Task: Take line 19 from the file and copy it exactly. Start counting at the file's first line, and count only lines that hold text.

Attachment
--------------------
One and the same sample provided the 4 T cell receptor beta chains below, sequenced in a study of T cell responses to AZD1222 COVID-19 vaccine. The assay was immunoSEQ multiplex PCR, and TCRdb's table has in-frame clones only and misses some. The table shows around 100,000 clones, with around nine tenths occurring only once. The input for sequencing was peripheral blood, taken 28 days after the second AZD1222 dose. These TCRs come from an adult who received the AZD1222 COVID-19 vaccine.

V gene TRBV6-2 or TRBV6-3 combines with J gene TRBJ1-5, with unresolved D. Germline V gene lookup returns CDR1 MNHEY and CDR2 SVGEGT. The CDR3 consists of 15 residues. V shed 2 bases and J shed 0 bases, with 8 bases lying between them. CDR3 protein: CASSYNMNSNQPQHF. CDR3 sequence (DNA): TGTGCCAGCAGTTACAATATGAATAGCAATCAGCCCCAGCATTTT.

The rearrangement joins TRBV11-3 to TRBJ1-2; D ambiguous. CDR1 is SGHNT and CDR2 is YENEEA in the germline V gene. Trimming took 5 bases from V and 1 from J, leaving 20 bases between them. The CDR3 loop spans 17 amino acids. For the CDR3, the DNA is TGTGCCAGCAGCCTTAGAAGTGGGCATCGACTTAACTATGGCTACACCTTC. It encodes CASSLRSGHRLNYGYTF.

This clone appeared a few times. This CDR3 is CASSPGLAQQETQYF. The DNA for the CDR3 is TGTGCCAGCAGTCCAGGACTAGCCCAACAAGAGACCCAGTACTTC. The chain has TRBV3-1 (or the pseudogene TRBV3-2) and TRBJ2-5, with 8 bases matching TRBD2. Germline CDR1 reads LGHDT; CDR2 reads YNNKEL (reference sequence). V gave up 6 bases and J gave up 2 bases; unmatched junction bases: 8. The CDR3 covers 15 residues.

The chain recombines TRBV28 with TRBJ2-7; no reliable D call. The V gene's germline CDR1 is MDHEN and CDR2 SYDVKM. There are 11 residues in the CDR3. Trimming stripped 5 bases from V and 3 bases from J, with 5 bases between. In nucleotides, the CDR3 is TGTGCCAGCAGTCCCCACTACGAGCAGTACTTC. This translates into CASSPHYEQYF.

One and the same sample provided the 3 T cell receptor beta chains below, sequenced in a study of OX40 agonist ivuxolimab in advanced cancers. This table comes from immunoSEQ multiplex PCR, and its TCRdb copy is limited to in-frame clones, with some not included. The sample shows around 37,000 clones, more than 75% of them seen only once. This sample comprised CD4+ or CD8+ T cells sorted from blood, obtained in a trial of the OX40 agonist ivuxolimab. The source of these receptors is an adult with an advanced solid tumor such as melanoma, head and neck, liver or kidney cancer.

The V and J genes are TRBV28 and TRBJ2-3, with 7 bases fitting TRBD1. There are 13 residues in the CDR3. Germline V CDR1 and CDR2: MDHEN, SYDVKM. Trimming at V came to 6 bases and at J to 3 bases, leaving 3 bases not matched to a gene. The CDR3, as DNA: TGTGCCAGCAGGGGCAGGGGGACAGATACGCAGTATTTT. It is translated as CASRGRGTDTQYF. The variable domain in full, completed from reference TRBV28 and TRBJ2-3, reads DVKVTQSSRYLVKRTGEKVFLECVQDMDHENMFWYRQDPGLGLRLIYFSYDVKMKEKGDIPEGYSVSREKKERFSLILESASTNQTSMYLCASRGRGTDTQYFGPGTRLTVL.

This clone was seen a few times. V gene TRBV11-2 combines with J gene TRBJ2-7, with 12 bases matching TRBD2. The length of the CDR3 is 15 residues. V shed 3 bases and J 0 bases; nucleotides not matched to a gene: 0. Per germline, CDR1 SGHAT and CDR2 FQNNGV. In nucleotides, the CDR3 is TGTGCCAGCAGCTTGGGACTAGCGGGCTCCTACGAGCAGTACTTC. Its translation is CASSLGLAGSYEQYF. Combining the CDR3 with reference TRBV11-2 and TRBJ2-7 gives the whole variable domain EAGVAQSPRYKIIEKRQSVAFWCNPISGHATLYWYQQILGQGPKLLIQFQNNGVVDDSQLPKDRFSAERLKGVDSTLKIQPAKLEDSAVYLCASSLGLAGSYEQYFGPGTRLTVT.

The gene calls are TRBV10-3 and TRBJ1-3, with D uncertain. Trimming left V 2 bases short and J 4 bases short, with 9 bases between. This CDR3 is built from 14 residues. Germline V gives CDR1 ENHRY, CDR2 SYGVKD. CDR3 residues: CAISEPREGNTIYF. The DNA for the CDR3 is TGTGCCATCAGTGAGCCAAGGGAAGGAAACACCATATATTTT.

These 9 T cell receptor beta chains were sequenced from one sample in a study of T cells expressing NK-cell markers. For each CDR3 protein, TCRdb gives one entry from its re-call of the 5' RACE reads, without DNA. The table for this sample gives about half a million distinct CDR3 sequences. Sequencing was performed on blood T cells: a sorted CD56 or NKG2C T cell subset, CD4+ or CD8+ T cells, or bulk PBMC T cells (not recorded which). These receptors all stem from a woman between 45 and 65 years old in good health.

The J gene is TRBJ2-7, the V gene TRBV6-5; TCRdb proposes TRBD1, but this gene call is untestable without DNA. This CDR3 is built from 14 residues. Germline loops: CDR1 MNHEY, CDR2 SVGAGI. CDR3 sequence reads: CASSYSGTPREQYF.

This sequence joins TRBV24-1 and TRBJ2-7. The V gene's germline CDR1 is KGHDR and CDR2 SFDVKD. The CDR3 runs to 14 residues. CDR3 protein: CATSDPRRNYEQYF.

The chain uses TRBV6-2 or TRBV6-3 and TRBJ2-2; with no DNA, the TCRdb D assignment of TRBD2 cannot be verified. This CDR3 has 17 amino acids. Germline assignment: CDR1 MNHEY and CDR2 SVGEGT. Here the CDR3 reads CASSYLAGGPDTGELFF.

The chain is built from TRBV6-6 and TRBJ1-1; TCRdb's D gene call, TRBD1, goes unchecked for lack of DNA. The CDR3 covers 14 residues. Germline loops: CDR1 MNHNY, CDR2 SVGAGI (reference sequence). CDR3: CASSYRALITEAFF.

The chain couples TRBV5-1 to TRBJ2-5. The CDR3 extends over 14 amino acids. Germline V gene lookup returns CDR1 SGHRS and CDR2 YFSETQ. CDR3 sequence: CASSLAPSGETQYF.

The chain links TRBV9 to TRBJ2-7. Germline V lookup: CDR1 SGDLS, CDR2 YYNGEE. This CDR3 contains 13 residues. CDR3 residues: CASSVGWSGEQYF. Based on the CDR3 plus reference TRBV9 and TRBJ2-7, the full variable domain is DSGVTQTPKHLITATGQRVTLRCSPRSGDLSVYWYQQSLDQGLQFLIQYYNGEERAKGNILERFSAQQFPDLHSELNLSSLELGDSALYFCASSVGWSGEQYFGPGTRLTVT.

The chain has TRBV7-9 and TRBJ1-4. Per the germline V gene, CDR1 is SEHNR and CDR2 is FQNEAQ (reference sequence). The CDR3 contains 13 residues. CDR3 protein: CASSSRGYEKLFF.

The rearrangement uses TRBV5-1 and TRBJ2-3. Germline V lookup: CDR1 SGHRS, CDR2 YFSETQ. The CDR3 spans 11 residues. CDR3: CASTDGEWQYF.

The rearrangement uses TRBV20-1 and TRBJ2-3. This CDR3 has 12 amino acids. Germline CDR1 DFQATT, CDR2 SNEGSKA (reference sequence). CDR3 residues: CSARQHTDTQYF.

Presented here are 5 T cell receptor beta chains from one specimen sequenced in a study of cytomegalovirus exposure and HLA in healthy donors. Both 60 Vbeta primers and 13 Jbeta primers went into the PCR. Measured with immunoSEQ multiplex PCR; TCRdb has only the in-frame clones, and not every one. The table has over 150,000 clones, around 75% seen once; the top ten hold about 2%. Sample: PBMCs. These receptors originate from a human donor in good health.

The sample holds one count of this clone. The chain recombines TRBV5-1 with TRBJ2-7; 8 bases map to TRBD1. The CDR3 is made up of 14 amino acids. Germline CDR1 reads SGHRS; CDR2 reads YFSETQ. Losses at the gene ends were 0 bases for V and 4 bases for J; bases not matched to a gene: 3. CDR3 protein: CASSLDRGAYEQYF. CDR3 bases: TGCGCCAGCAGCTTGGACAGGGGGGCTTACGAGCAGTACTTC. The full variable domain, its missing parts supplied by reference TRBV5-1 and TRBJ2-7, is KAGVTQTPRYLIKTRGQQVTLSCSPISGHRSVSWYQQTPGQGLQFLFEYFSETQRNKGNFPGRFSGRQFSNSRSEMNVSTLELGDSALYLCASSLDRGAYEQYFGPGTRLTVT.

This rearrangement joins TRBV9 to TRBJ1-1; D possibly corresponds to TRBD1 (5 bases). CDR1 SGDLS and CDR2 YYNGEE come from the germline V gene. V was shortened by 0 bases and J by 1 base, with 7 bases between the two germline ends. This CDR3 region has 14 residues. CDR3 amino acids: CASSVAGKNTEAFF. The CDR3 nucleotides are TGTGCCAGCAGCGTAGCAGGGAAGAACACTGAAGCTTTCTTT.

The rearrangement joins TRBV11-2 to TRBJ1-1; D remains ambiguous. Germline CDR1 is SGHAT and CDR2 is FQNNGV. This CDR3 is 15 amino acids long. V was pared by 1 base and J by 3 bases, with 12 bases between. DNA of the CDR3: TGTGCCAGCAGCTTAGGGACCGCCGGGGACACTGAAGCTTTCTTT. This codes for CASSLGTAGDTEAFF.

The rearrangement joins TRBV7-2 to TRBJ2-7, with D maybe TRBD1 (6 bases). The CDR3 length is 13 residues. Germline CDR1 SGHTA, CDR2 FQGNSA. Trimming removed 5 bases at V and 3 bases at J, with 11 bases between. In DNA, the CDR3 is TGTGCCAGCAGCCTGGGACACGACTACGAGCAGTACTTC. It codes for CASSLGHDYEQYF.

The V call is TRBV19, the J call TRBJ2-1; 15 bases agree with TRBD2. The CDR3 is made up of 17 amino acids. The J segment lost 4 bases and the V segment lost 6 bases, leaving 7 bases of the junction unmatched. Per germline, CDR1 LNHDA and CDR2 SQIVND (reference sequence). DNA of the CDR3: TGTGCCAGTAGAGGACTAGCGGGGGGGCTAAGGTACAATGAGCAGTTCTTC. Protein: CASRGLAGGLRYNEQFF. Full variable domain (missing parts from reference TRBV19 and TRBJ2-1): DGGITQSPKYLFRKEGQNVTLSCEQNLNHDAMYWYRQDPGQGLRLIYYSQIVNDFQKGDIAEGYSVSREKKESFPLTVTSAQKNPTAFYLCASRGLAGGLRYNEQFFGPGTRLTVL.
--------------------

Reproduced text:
The rearrangement uses TRBV20-1 and TRBJ2-3. This CDR3 has 12 amino acids. Germline CDR1 DFQATT, CDR2 SNEGSKA (reference sequence). CDR3 residues: CSARQHTDTQYF.